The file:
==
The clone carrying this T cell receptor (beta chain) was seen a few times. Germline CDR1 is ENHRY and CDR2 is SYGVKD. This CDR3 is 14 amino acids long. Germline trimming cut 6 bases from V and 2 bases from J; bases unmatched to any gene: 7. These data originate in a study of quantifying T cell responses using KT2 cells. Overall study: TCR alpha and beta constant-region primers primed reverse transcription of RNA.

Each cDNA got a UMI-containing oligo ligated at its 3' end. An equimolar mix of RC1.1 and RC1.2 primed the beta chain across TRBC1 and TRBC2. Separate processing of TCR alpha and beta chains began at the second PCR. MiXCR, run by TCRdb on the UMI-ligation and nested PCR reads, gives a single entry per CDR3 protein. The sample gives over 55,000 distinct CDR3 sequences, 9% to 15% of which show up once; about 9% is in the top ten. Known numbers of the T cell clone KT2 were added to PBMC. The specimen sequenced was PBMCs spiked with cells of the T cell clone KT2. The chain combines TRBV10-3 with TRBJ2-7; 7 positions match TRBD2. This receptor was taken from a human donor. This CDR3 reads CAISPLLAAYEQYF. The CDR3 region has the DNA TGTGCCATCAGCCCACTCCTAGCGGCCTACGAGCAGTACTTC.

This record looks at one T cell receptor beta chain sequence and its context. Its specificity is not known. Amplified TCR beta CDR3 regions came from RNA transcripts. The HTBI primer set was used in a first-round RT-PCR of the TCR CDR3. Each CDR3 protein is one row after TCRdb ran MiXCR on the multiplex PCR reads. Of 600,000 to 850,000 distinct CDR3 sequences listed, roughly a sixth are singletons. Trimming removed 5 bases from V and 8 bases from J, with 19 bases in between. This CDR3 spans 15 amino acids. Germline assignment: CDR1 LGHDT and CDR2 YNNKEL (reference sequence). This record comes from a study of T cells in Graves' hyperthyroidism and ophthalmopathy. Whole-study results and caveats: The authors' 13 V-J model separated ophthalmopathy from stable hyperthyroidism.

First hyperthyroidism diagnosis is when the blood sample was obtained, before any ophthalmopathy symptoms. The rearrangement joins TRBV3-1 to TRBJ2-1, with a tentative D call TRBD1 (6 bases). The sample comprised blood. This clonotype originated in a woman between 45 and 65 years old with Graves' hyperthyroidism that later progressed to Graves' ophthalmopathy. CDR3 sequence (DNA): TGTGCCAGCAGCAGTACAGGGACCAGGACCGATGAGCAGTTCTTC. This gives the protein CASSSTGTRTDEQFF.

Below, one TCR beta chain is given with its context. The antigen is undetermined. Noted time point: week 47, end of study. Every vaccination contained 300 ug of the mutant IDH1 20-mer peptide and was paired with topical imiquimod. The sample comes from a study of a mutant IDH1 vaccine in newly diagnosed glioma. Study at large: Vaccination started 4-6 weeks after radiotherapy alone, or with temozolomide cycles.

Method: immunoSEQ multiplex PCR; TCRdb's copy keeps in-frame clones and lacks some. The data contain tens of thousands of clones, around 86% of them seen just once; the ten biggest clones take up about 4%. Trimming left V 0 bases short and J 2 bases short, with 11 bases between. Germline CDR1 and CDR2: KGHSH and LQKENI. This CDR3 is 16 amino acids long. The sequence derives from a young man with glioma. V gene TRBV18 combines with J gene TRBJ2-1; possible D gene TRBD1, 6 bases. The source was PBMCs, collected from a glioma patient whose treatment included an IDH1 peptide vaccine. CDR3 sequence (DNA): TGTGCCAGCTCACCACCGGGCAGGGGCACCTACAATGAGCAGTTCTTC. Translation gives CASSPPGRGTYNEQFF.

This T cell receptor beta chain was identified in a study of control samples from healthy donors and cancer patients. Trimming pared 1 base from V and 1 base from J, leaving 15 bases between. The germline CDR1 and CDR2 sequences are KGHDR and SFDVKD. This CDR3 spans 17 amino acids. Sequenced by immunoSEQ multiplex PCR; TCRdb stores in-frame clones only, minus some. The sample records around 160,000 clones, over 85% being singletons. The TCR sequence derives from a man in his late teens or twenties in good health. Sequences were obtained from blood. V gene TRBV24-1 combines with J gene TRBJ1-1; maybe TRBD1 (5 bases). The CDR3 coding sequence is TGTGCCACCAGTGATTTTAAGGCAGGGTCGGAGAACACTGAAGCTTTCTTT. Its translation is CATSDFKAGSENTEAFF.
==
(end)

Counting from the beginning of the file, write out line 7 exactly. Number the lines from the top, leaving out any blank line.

This T cell receptor beta chain was identified in a study of control samples from healthy donors and cancer patients. Trimming pared 1 base from V and 1 base from J, leaving 15 bases between. The germline CDR1 and CDR2 sequences are KGHDR and SFDVKD. This CDR3 spans 17 amino acids. Sequenced by immunoSEQ multiplex PCR; TCRdb stores in-frame clones only, minus some. The sample records around 160,000 clones, over 85% being singletons. The TCR sequence derives from a man in his late teens or twenties in good health. Sequences were obtained from blood. V gene TRBV24-1 combines with J gene TRBJ1-1; maybe TRBD1 (5 bases). The CDR3 coding sequence is TGTGCCACCAGTGATTTTAAGGCAGGGTCGGAGAACACTGAAGCTTTCTTT. Its translation is CATSDFKAGSENTEAFF.